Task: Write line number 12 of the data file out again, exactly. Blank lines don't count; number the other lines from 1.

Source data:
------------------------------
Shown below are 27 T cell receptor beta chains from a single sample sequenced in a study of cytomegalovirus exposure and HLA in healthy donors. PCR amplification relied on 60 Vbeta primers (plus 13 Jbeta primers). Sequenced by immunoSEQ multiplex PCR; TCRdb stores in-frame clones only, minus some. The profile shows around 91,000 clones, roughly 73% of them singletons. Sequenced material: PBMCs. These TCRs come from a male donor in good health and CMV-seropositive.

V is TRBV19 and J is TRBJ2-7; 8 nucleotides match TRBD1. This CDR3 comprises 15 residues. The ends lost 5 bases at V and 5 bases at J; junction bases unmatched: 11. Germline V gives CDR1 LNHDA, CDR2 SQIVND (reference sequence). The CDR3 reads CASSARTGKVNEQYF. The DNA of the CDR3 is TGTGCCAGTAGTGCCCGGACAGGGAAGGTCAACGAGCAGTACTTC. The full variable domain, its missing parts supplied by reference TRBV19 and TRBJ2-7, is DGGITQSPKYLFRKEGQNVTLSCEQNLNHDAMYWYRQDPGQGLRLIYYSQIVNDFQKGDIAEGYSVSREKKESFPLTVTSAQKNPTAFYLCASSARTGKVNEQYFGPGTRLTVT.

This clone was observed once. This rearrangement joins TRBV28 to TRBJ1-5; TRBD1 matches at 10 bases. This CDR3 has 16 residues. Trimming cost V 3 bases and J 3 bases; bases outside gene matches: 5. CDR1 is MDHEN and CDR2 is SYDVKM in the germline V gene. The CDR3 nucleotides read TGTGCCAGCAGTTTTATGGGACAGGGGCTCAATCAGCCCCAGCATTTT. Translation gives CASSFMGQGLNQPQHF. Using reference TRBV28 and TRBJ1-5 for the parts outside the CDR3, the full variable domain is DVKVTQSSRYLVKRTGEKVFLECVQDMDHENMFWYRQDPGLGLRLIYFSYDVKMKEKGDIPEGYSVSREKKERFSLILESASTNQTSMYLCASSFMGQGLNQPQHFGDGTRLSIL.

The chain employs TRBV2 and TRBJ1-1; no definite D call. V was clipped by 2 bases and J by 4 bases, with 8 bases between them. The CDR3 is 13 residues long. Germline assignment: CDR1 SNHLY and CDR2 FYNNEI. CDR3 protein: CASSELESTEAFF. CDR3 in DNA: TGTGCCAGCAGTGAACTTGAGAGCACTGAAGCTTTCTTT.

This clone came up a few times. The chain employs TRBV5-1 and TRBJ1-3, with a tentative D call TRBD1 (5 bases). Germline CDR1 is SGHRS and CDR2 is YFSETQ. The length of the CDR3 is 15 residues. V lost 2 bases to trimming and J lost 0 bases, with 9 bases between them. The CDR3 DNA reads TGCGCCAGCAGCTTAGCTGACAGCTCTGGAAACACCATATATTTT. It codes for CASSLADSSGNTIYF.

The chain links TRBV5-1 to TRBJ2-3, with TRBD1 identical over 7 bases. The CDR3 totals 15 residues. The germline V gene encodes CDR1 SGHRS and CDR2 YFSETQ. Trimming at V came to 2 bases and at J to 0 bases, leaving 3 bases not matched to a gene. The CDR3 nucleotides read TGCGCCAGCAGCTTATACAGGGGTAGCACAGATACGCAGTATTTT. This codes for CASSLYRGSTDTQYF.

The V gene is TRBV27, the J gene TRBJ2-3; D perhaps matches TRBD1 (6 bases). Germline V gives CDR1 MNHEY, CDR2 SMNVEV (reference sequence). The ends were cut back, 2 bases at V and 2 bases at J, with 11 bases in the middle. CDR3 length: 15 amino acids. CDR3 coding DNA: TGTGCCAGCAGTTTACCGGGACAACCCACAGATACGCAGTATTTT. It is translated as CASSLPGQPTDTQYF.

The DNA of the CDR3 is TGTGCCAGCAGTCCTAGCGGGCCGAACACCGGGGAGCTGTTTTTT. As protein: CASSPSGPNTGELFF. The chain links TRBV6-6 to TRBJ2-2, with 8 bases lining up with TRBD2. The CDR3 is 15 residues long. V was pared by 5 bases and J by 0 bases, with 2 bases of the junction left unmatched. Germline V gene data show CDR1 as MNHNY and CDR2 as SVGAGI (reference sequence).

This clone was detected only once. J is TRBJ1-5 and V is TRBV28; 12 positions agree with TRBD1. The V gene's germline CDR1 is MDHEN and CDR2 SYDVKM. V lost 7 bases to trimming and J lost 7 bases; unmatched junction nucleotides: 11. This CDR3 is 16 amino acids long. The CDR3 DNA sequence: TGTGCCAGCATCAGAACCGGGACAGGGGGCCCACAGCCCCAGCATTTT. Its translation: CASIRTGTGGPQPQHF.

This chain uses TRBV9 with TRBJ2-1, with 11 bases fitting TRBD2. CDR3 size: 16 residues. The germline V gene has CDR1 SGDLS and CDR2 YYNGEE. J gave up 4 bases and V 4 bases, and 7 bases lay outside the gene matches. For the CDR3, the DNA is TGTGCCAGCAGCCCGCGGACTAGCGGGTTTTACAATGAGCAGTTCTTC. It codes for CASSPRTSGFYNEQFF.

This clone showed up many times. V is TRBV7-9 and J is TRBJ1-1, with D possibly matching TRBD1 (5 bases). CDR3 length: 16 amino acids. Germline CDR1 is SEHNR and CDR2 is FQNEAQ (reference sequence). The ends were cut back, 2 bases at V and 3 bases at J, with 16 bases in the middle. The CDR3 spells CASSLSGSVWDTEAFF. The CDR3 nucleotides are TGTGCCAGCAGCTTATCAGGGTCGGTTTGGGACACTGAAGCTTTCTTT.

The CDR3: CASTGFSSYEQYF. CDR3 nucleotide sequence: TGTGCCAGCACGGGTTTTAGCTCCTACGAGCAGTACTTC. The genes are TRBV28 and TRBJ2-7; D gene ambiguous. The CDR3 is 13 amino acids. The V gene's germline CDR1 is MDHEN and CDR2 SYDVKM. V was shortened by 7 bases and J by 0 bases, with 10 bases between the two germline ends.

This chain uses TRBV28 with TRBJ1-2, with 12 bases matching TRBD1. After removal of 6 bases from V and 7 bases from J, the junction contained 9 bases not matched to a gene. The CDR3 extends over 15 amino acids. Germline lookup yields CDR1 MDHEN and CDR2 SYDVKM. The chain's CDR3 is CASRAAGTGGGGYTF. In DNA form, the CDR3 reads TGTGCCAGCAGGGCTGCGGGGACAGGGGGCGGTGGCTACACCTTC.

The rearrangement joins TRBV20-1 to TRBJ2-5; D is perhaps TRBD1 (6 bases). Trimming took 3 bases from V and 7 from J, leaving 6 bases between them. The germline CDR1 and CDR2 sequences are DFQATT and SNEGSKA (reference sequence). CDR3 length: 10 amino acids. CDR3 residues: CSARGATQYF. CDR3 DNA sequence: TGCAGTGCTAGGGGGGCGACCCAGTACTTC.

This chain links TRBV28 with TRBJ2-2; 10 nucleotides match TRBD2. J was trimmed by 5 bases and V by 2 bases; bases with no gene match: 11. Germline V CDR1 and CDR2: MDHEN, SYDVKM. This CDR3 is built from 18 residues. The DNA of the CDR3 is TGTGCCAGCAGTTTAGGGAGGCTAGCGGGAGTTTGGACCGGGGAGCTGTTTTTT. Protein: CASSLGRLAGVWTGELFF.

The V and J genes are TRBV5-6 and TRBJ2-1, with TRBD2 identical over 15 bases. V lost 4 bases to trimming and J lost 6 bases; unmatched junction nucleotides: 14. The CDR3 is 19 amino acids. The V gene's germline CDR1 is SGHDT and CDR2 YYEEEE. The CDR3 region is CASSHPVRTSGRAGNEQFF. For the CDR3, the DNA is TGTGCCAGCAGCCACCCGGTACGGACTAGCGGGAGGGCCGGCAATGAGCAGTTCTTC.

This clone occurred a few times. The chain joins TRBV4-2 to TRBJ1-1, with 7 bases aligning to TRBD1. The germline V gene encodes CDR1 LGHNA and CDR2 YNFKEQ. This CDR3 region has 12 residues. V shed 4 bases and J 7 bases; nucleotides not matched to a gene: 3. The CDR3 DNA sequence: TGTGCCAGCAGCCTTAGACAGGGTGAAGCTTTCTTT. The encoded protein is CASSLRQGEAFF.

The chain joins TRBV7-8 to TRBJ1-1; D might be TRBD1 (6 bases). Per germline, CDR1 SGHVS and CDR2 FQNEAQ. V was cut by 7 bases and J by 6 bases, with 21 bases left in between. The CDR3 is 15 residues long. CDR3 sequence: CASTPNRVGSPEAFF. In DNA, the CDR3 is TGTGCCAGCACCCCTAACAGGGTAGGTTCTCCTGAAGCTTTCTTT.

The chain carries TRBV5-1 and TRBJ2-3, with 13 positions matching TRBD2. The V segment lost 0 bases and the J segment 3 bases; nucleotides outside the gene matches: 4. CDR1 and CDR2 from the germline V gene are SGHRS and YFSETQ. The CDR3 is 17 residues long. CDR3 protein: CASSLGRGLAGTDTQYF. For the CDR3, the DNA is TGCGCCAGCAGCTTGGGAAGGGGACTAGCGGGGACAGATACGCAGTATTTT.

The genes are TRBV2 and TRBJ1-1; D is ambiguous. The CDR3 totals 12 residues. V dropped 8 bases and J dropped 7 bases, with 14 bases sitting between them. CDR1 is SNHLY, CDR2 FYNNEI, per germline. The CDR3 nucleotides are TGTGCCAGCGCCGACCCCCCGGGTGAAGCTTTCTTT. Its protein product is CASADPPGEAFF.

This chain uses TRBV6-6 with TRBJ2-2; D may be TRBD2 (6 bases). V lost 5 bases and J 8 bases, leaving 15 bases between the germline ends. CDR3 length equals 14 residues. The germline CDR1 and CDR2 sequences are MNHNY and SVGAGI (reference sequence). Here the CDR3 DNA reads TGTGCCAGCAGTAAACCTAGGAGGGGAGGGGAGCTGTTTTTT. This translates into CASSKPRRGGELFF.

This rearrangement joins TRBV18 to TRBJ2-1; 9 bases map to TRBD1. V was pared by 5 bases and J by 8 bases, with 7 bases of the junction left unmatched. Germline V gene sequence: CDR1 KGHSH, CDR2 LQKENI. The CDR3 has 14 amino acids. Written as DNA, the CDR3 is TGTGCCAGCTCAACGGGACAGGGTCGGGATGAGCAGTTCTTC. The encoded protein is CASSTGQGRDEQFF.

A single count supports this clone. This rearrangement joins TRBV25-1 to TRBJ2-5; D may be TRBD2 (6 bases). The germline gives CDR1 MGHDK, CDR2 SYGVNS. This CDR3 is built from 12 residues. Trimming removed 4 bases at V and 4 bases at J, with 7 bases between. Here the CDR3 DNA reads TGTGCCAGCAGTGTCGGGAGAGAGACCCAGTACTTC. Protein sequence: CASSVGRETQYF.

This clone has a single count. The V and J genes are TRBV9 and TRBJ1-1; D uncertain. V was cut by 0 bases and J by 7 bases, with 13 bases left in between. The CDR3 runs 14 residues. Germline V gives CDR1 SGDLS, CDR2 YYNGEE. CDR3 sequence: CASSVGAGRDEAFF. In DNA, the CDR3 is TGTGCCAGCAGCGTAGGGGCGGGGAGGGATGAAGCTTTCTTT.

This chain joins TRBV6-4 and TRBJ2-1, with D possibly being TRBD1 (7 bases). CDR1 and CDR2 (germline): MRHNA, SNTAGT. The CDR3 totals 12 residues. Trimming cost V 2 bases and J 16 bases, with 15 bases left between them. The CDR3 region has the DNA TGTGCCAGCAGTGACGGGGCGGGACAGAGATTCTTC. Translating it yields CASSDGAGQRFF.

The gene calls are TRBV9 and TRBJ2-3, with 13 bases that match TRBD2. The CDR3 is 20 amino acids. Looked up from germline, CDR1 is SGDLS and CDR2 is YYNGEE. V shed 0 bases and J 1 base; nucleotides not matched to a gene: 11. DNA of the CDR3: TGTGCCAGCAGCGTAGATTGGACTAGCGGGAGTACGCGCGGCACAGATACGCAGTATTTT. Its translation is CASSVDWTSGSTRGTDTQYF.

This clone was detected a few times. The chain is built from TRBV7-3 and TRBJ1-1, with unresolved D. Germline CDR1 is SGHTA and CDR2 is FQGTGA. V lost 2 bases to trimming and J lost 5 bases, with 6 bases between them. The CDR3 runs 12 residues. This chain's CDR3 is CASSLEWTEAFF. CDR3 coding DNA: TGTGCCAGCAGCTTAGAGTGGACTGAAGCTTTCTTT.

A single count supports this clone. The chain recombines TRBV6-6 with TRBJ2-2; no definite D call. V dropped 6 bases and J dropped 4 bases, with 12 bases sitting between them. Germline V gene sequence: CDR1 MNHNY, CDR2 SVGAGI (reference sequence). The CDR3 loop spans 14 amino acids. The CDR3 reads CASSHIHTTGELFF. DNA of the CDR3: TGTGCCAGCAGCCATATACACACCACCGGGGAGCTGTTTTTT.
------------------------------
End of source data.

The CDR3: CASTGFSSYEQYF. CDR3 nucleotide sequence: TGTGCCAGCACGGGTTTTAGCTCCTACGAGCAGTACTTC. The genes are TRBV28 and TRBJ2-7; D gene ambiguous. The CDR3 is 13 amino acids. The V gene's germline CDR1 is MDHEN and CDR2 SYDVKM. V was shortened by 7 bases and J by 0 bases, with 10 bases between the two germline ends.